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Thursday, March 09, 2017

"Maritime Civil Affairs?" What's that?

Sailors from USS George H.W. Bush (CVN 77) at a community relations project at the Chania Daily Center Orphanage in Crete. (U.S. Navy photo MC2Spencer Fling/Released)
Interesting read at Small Wars Journal on Maritime Civil Affairs (footnotes omitted):
While each military service is required to maintain a civil affairs capability, the US Navy recently divested itself of its only civil affairs capability, the Maritime Civil Affairs and Security Training Command (MCAST). This policy required each of the Services to maintain civil affairs capabilities and directed the Secretary of the Navy to “provide for civil affairs personnel and units in the Navy and Marine Corps military force structure.” While it may be disputable whether the structure of MCAST (a headquarters that would assemble CA teams when requested) fully satisfied the formal requirement for civil affairs units, it did provide a niche capability that was in clearly in demand by the Geographic Combatant Commands, particularly SOUTHCOM, AFRICOM, and PACOM. Its participation in efforts like Community Watch on the Water—a campaign conducted in collaboration with the Kenyan government, local law enforcement, and local citizens to build trust and reduce crime and violent extremism—proved its value as a member of the civil affairs community despite its small size and short lifespan.
But implicit in this policy is that the Navy will provide maritime-specific civil affairs capabilities rather than generalized civil affairs capabilities, such as those found in the U.S. Army and Marine Corps. Thus, in order to support the Navy position on civil affairs, some definition of maritime civil affairs is required. However, to date, no comprehensive definition or description of maritime civil affairs has been promulgated by the Navy, in joint doctrine, or in Department of Defense policy guidance. Without such a definition, it is impossible to assess whether the Navy is achieving the standards it has set for itself, or to inform the other services and interagency partners what support they may be able to expect.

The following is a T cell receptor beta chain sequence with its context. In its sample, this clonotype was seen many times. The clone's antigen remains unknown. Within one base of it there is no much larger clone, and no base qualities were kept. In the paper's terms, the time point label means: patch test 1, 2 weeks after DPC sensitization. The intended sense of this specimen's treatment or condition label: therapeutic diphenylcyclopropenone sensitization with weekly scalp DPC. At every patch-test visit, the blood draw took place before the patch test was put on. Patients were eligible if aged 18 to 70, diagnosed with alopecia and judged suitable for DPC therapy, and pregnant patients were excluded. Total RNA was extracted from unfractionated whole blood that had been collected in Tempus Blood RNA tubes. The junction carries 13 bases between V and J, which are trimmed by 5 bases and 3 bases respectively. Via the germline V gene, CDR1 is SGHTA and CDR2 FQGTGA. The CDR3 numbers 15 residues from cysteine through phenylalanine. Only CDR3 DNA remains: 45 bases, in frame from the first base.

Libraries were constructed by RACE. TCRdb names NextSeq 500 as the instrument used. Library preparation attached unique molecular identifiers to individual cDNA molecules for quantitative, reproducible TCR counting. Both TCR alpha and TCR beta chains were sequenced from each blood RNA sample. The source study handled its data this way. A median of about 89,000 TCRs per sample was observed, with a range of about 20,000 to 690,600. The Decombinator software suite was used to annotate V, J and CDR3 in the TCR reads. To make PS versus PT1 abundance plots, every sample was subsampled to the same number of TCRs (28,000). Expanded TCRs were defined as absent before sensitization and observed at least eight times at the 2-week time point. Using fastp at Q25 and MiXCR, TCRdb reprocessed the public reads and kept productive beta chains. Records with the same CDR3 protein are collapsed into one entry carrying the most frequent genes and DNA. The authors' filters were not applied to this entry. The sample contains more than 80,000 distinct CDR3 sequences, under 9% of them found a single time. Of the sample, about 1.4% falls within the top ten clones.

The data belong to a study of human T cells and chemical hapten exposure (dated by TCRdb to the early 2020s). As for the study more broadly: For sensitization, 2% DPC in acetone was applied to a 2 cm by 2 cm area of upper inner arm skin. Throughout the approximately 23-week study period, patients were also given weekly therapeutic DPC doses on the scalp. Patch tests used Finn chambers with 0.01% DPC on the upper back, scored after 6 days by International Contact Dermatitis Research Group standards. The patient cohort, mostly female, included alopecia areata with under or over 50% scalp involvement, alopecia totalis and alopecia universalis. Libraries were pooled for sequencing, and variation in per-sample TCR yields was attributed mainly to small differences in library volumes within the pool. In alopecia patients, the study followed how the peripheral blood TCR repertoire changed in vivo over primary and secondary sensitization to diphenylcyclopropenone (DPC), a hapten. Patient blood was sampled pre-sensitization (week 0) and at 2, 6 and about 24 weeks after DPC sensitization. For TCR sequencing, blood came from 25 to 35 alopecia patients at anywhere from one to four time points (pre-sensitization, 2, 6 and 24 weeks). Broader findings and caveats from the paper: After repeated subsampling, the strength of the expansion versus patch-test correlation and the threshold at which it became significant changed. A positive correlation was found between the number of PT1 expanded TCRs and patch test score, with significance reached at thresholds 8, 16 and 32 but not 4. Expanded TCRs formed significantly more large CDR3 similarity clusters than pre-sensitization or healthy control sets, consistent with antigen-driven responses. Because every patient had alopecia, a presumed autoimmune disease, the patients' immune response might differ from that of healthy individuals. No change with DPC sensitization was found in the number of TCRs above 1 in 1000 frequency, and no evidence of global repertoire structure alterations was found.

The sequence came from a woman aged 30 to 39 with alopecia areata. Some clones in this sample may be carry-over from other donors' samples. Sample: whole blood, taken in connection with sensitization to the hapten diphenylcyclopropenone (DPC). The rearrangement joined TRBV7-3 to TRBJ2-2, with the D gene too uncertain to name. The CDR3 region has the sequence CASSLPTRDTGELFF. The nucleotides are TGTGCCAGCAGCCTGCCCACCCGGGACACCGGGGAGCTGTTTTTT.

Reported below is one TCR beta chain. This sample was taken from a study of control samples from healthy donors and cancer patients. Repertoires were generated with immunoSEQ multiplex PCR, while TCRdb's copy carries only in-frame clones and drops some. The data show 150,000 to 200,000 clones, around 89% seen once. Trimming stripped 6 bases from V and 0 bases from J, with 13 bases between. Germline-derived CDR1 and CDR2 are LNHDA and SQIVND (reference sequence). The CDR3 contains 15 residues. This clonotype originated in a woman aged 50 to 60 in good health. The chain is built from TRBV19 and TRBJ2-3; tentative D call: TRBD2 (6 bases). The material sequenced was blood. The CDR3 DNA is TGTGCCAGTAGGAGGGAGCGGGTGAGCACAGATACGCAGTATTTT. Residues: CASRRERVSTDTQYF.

The author of the piece offers up a definition of sorts:
“Those military operations that enhance the relationship between military forces and civil authorities in localities where maritime forces are present; require interaction and consultation with other maritime interagency, intergovernmental, and non-governmental organizations; indigenous maritime populations and institutions; and the maritime private sector; and which involve application of maritime functional skills to problems that normally are the responsibility of civil government to enhance the conduct of civil-military operations.”
but notes
A fact sheet from the Navy Expeditionary Combat Command (NECC) described MCA as “an enabling force working directly with the civil authorities and civilian populations within a Combatant Commander’s maritime area of operations to lessen the impact of military operations imposed during peacetime, contingency operations, and periods of declared war.”
Of course, the time, talent, money and personnel to form such a group are at a premium in the Navy - and it is doubtful that most surface warfare officers or aviators would survive in their communities if they fell out of the normal career pattern to pursue expertise to specialize in something like "Maritime Civil Affairs" regardless of the fact it is a mandated by DoD.

It might be a useful career path in the reserve force, however, and if I were to suggest a place for this expertise to be developed and nurtured it would be in reserve centers and not the active force.

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